Case Report: Misdiagnosis of Adverse Effect Leads to Prescribing Cascade
A 70-year-old man fell, resulting in subdural hemorrhage and frontal lobe contusions (bleeding in his brain). He was admitted to the ICU, where lab results showed two interesting facts: he had unusually high levels of salicylate in his blood and X-ray imaging showed opaque material in his colon.
He was self-administering donepezil, calcium carbonate, alendronate, pravastatin, ezetimibe, omeprazole and perindopril. His diagnostic history revealed he'd been diagnosed with mild Alzheimer’s two months earlier and had also visited a family physician complaining of abdominal discomfort shortly thereafter.
After talking with friends and family, the physicians learned that the patient had taken large amounts of Pepto-Bismol® (bismuth salicylate) to ease his abdominal discomfort while waiting for a gastroenterologist appointment. This would have been the opaque material in his X-ray. His mental and physical state worsened immediately after taking it, resulting in his fall. Ultimately, he was diagnosed with salicylate toxicity from the Pepto-Bismol.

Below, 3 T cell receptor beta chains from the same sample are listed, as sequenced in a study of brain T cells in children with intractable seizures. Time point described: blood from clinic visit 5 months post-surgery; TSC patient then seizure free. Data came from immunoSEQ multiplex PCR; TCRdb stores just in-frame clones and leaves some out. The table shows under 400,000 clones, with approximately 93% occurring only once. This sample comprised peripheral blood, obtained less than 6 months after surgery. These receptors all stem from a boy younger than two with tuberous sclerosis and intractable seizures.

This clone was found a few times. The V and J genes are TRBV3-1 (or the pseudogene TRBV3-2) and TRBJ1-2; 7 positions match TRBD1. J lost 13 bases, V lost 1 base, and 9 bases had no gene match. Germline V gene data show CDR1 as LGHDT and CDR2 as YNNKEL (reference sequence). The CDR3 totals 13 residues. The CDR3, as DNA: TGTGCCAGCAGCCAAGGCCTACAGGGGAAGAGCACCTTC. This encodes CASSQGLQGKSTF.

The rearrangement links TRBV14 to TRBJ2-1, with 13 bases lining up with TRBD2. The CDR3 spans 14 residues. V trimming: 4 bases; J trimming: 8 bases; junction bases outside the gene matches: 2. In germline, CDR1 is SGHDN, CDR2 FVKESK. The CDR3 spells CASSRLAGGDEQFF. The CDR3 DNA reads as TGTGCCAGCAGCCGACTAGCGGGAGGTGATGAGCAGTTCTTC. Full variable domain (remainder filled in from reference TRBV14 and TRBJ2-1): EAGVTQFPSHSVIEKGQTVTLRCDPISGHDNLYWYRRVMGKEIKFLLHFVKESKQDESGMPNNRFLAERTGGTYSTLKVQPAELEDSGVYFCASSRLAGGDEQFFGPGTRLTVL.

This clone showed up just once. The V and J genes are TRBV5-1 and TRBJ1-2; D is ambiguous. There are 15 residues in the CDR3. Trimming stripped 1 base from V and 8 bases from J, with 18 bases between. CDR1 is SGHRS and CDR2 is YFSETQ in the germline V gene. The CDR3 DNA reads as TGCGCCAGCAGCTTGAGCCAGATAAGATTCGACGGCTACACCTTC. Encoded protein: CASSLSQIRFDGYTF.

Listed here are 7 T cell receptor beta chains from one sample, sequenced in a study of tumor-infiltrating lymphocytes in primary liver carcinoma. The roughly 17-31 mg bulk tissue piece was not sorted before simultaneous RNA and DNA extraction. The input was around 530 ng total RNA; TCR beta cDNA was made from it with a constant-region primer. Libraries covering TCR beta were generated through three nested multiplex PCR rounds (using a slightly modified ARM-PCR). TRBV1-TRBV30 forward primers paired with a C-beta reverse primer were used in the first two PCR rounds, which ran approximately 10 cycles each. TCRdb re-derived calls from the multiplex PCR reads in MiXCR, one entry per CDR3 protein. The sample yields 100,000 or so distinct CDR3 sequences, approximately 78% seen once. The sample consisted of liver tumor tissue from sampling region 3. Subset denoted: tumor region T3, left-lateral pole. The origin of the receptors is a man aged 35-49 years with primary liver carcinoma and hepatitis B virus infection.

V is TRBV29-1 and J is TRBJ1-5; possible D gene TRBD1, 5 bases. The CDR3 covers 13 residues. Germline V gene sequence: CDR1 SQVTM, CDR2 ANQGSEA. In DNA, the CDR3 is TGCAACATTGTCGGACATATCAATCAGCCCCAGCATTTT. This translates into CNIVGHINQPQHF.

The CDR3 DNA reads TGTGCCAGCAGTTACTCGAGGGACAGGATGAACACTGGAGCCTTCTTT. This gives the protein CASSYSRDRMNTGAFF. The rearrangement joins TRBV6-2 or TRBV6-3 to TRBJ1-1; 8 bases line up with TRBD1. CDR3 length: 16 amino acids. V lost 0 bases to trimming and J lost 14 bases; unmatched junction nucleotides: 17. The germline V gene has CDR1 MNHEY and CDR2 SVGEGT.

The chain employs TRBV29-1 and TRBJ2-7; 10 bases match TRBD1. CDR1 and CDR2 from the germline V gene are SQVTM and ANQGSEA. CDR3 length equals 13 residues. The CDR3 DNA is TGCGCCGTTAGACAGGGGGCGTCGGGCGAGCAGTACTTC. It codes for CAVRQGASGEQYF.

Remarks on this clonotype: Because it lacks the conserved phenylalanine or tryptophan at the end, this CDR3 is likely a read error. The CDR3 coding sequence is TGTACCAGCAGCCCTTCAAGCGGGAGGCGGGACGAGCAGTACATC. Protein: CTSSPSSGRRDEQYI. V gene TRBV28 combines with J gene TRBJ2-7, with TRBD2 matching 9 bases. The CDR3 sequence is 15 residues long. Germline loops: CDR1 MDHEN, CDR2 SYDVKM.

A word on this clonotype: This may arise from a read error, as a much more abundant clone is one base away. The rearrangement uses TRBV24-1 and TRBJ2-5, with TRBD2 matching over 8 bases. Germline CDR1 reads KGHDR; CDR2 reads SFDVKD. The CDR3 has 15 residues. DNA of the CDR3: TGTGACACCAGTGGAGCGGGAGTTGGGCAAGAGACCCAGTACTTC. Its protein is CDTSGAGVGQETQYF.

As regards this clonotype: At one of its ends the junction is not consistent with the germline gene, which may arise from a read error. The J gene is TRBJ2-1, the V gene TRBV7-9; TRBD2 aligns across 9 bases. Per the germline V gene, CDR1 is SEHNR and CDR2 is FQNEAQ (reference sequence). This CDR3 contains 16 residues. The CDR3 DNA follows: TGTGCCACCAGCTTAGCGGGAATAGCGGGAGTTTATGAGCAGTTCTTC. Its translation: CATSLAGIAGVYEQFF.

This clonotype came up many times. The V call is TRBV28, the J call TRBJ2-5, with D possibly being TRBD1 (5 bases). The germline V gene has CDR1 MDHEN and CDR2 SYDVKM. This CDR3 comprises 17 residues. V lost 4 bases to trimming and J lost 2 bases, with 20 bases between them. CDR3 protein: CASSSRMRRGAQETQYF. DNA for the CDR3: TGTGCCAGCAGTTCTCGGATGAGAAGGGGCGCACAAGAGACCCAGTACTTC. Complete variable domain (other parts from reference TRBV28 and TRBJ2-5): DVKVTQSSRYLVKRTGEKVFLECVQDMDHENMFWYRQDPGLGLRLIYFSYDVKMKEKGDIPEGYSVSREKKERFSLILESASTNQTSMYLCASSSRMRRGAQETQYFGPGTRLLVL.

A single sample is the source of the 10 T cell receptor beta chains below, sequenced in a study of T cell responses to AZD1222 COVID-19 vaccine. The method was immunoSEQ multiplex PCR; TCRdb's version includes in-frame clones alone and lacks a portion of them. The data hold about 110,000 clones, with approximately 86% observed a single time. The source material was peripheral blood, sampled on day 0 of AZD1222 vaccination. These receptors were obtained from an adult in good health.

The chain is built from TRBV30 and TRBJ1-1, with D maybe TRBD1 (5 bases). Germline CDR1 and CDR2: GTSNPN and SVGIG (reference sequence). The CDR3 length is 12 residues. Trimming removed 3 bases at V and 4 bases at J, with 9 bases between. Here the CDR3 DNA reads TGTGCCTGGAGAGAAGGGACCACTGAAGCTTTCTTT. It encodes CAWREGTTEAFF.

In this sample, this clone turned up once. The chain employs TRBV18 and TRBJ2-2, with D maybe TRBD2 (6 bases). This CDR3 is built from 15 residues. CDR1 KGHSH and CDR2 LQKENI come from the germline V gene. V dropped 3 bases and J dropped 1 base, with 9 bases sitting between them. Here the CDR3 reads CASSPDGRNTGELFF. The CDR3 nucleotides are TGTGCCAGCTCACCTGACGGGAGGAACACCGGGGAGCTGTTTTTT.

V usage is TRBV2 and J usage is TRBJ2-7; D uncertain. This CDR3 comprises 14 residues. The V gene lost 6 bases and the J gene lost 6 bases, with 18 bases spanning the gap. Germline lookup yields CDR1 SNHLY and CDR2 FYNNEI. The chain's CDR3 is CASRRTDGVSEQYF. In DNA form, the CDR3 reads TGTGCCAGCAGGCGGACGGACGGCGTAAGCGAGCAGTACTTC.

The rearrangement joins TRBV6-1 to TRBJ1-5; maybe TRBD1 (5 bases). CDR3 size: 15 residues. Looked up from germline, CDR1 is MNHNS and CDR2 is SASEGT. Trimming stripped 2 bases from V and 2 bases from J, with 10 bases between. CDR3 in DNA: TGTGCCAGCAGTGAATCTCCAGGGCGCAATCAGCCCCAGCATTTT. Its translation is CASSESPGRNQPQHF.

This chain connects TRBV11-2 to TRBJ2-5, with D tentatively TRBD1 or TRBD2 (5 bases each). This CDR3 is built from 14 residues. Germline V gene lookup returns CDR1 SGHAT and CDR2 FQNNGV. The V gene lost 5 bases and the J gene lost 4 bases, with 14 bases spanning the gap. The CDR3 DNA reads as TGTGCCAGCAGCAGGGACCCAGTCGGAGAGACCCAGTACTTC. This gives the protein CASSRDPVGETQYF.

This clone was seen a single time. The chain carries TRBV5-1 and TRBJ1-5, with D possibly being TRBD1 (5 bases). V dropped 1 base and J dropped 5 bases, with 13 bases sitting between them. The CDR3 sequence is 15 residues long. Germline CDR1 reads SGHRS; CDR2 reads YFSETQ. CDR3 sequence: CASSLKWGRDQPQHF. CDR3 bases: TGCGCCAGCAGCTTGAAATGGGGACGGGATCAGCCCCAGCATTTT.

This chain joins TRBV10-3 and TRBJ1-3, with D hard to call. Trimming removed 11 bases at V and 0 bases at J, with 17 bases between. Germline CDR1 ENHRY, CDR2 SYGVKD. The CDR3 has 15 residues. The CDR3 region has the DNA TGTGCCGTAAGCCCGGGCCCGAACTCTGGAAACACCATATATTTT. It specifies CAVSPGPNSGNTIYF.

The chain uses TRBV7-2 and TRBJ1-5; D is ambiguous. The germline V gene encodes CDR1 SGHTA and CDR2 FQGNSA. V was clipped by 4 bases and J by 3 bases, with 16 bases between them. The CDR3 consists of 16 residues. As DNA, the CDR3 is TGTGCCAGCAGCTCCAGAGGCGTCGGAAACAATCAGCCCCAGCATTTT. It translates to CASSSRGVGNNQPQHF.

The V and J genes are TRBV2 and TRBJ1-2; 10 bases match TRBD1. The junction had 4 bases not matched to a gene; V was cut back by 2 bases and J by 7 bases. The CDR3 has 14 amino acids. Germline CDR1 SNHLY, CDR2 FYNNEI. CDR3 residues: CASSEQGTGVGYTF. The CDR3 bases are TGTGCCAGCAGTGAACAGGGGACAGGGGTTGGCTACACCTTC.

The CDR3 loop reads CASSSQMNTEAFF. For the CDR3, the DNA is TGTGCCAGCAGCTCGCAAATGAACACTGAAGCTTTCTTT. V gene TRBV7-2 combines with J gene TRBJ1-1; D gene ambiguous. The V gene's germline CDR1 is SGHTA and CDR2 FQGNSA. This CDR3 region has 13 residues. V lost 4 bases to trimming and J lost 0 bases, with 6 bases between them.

This case is interesting as it represents a prescription cascade. The adverse effect of one medication (donepezil) was misdiagnosed as a novel medical condition (gastrointestinal distress), which lead to further medication use (Pepto-Bismol). This could have been prevented by correctly identifying the cause and decreasing the donepezil dose. He would have never needed the Pepto-Bismol in the first place.
This particular cascade lead to toxicity from overly-large OTC doses, but all prescription cascades can be problematic as they lead to polypharmacy, which is associated with a higher risk of adverse drug events. In fact, YouScript analysis shows that, even if the Pepto-Bismol had been self-administered at appropriate doses, it could have caused decreased levels of the patient’s alendronate and pravastatin, leading to a potential treatment failure.
Prescribers should keep these possible cascades in mind when prescribing new medications. Sometimes the answer isn't what new drug the patient needs, but which drugs they're already taking.
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